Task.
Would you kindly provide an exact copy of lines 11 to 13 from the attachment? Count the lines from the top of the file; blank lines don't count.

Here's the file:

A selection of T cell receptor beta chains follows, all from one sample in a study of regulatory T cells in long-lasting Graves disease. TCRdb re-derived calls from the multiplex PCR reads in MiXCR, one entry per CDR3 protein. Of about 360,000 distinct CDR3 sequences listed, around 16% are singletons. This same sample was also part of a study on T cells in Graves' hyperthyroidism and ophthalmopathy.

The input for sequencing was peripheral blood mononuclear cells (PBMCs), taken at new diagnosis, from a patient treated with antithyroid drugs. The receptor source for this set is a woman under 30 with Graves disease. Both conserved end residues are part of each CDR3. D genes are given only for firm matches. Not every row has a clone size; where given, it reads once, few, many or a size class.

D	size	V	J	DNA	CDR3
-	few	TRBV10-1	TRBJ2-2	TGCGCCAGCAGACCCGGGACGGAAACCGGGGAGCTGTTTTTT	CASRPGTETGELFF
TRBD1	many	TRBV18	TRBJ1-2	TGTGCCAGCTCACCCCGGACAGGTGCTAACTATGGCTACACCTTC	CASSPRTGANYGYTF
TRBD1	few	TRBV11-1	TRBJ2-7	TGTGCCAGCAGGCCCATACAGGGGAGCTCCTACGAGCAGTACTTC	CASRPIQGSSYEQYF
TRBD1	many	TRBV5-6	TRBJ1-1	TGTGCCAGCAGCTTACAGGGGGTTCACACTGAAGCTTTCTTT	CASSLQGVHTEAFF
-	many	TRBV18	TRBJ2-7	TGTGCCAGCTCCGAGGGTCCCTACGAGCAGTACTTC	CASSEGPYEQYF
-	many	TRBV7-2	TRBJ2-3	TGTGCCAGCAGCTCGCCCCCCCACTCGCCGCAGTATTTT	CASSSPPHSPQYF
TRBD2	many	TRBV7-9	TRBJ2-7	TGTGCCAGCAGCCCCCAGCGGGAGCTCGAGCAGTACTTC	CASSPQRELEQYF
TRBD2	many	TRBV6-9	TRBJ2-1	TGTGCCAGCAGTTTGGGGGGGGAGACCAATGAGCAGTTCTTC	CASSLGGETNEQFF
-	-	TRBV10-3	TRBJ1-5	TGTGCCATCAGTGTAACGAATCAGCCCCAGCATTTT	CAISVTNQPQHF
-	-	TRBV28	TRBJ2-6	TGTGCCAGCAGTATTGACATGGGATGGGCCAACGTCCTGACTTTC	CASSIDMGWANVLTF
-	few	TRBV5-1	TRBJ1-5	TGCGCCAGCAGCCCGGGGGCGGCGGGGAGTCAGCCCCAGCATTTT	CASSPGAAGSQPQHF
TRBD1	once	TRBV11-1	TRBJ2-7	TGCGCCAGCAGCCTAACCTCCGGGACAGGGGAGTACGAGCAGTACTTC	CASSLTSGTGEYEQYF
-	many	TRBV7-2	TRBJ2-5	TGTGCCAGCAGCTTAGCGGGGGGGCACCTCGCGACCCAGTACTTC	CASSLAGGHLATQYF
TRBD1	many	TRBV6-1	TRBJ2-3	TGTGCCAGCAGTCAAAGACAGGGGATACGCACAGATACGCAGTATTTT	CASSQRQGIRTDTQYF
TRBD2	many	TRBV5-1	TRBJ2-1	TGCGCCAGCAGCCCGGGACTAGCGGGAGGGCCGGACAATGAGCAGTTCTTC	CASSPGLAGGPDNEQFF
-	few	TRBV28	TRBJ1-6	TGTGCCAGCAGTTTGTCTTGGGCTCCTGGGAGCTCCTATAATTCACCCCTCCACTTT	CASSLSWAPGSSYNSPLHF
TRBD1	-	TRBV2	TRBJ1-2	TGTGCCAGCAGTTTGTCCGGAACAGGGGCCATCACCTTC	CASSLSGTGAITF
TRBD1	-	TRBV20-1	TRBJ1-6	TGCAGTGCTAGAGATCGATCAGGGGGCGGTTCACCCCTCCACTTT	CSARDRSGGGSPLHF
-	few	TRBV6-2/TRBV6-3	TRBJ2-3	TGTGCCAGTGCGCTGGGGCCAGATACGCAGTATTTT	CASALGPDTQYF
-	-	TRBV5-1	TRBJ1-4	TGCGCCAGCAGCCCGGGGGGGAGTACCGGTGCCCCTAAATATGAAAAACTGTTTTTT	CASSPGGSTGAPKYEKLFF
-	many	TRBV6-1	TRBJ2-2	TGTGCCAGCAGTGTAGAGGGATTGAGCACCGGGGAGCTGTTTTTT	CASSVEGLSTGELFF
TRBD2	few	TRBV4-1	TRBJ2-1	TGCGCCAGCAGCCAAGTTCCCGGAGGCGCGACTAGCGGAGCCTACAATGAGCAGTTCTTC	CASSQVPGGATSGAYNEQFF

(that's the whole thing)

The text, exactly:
TRBD2	many	TRBV6-9	TRBJ2-1	TGTGCCAGCAGTTTGGGGGGGGAGACCAATGAGCAGTTCTTC	CASSLGGETNEQFF
-	-	TRBV10-3	TRBJ1-5	TGTGCCATCAGTGTAACGAATCAGCCCCAGCATTTT	CAISVTNQPQHF
-	-	TRBV28	TRBJ2-6	TGTGCCAGCAGTATTGACATGGGATGGGCCAACGTCCTGACTTTC	CASSIDMGWANVLTF